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8 Things We Learned About 'T2 Trainspotting' from Danny Boyle

From his feud with Ewan McGregor to his thoughts on drugs, culture, and how the cast fell back into old ways.

Danny Boyle interview
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You don't get many sequels like this. Twenty-year-old indie films with cult followings aren't exactly prime sequel territory. So an opportunity to make a film like T2 Trainspotting is rare. Strangely enough, it's a sequel that was seemingly willed into existence by director Danny Boyle and the movie writers who kept asking him about it.

"You have to be careful what you wish for because these things begin with kind of casual chats with journalists," he explains. "You say something and the next time you meet them two years later, they say, 'So any further news on the sequel?' and suddenly you start inventing a bloody story because you just do. And suddenly the thing's real and it'll be along soon. Anyway it wasn't along soon. It took 20 years, but here we are."

We had a chance to sit down with Boyle during a round-table interview in San Francisco, where he attended a screening and Q&A for the film ahead of its wide release. Here's what we learned.

1. Danny Boyle and Ewan McGregor had to make up before making the movie.

"We fell out in a very kind of British way without really talking about it. The only time anyone would talk about it was in interviews when the press would mention it. Really what we should have done was what Sickboy and Renton do when they get back together at the beginning of the film, is have a punch-up. That's really what you needed to do was have a good fight with some pool cues and throw a few glasses at each other and et cetera. It was Ewan really funnily enough because he was gracious, really gracious. When Slumdog started to get a bit of attention, he presented one of these pre-Awards Season awards, he agreed to present one in LA, I think it was called the Brittania award. He made this speech and it was really touching, so we built on that together.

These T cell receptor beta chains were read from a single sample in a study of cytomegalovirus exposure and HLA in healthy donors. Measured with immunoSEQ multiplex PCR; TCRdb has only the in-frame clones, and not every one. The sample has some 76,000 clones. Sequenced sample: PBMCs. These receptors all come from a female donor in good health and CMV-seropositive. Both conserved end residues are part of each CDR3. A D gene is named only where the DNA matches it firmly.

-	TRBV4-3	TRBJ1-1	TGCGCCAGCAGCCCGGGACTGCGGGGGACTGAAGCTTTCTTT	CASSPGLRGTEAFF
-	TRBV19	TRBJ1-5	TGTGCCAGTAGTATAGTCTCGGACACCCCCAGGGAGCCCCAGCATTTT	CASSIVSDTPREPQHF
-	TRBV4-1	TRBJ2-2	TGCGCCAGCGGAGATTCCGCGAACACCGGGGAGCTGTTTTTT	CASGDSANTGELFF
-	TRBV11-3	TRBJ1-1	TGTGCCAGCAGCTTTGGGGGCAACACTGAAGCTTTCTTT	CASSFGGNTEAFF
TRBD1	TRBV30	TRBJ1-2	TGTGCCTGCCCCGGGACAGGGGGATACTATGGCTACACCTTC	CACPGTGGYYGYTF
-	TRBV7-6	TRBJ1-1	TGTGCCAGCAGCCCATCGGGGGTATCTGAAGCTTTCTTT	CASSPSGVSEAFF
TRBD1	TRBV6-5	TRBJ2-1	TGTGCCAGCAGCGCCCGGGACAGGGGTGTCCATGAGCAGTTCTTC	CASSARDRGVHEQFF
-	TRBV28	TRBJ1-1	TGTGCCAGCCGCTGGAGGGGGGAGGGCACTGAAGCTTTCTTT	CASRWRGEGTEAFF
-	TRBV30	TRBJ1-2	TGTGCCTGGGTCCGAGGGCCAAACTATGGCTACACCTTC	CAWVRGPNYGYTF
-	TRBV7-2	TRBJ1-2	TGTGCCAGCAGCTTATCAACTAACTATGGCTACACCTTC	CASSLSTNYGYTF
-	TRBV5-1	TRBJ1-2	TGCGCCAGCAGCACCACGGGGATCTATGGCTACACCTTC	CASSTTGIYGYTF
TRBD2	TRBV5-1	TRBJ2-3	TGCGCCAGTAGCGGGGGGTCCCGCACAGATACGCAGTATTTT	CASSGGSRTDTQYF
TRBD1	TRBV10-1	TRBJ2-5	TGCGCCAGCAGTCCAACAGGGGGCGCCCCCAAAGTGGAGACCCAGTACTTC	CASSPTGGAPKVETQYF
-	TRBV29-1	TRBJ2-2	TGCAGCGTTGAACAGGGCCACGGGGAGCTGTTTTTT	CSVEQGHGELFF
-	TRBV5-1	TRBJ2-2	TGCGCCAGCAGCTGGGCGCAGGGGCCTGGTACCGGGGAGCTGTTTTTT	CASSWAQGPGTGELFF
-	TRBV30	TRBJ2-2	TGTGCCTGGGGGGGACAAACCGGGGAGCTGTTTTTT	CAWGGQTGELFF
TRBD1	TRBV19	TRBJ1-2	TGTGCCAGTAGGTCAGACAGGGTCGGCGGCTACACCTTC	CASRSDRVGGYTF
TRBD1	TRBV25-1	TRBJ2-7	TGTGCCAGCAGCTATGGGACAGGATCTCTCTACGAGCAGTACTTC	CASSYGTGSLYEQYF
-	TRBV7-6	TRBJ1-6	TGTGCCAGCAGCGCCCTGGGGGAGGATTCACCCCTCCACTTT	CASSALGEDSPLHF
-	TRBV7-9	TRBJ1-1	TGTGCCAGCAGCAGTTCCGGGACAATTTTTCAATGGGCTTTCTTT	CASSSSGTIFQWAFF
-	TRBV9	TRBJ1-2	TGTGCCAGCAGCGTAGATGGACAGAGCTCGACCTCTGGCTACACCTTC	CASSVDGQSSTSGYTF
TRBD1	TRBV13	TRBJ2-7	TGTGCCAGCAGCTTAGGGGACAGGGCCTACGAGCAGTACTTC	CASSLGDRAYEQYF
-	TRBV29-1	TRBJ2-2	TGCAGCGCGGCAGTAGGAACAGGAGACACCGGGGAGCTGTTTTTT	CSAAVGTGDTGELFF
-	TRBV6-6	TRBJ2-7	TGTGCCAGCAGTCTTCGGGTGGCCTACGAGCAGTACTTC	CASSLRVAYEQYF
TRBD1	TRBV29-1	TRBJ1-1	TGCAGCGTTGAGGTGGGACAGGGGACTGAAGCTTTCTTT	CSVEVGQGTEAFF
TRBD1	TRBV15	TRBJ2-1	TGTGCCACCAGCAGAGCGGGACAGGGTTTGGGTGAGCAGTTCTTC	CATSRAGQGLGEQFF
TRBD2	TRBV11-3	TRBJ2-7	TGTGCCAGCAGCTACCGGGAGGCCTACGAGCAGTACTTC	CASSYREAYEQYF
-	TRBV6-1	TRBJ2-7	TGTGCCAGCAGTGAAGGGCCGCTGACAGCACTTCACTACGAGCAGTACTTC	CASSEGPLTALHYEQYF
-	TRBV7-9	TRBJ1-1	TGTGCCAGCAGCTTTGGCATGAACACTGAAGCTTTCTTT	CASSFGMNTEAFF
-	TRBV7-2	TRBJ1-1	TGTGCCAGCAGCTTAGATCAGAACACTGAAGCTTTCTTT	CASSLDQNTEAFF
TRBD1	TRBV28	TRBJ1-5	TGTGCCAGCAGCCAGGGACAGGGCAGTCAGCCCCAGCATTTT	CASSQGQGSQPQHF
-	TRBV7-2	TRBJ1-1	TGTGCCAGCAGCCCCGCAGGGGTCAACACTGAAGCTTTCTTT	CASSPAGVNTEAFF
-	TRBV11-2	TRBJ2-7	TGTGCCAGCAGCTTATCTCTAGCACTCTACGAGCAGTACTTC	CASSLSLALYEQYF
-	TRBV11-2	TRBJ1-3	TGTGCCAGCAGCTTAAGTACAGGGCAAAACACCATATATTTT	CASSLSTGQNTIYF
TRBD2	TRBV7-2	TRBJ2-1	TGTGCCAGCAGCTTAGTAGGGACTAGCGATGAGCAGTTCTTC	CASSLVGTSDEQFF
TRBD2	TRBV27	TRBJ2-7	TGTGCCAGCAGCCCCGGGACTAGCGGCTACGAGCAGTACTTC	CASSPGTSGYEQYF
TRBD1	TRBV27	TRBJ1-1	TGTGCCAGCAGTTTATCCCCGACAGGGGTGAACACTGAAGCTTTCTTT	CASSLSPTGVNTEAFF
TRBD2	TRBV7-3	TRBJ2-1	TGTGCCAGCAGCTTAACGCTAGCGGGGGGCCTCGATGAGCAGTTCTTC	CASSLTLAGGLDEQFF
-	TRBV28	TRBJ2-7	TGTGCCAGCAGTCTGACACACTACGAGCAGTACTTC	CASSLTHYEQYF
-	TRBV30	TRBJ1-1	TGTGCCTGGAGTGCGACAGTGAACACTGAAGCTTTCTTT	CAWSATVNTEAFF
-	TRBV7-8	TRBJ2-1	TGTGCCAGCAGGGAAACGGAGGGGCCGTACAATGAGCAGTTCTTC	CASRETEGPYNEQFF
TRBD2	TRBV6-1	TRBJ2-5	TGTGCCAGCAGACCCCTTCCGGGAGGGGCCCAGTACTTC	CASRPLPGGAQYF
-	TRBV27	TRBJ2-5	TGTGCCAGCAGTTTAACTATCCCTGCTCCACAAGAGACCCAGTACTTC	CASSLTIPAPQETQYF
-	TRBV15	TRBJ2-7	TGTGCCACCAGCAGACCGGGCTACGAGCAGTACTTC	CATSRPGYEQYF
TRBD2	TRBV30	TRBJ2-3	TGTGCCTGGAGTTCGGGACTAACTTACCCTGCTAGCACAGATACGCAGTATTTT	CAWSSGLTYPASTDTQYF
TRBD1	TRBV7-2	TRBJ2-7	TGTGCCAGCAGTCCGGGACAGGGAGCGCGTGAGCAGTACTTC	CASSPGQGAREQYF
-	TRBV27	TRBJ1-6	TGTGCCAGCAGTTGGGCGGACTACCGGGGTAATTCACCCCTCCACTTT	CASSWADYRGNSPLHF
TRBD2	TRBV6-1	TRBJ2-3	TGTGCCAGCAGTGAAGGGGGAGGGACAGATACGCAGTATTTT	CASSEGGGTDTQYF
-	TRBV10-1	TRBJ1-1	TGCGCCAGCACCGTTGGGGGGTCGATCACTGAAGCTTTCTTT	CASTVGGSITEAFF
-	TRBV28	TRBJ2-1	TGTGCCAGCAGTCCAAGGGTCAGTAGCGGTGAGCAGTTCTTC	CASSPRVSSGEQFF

"I love him dearly, really. He's a very special person, and you don't see very much of each other because he lives in LA and I live in London. You're just not going to bump into each other that much, which is a shame, but whenever I do bump into him it's great. And it was great to get back together again and work. It felt very natural straight away, almost immediately. We fit together very well as a kind of actor-director combo."

2. The Cast Fell Right Back Into Old Habits

"The chemistry of the combo is something you can't predict even in a repeat of it. It's just there. It's always been there between them. They really do like each other in an interesting way — not in an entirely jovial kind of chummy way — there's bits of stuff going on, but it's in a good way."

3. Boyle Isn't Sorry About Making a Movie That Arguably Glamorizes Heroin.

"You can read [the first film] as a social document about Edinburgh's drug problem, which was huge at the time, and still maintains. I would argue that these kinds of movies are important because our relationship with heroin is an ongoing one. It will come and go, but it will always be there. It always has. No one's found a way of eradicating, partly because we medically depend on it."

"I think that first book is a masterpiece of presenting these characters who are normally marginalized and they're front and center. They're not victims and they're not evil. And they have a sense of humor and a point of view that is outrageously attractive, and that's why people are drawn to it. They dare to say things that people are frightened to say really. Like they say, "We don't take drugs because we're stupid. We take them because we enjoy them or we get something out of them." Which is something you're not allowed to say even now. It's like, "You can't say that, there's an opioid explosion. How dare you say it?" But you go, "Why are all those people taking them? They're not all stupid." Maybe some of them are but most of them aren't. They're taking them because they need them. They get something from them.

"Drugs have always been with us. They will continue to be with us. They're not going to vanish. They're a life-long accompaniment with us really. What was wonderful about the book was he looked at that front and center and absolutely refused to back down or apologize for any of it."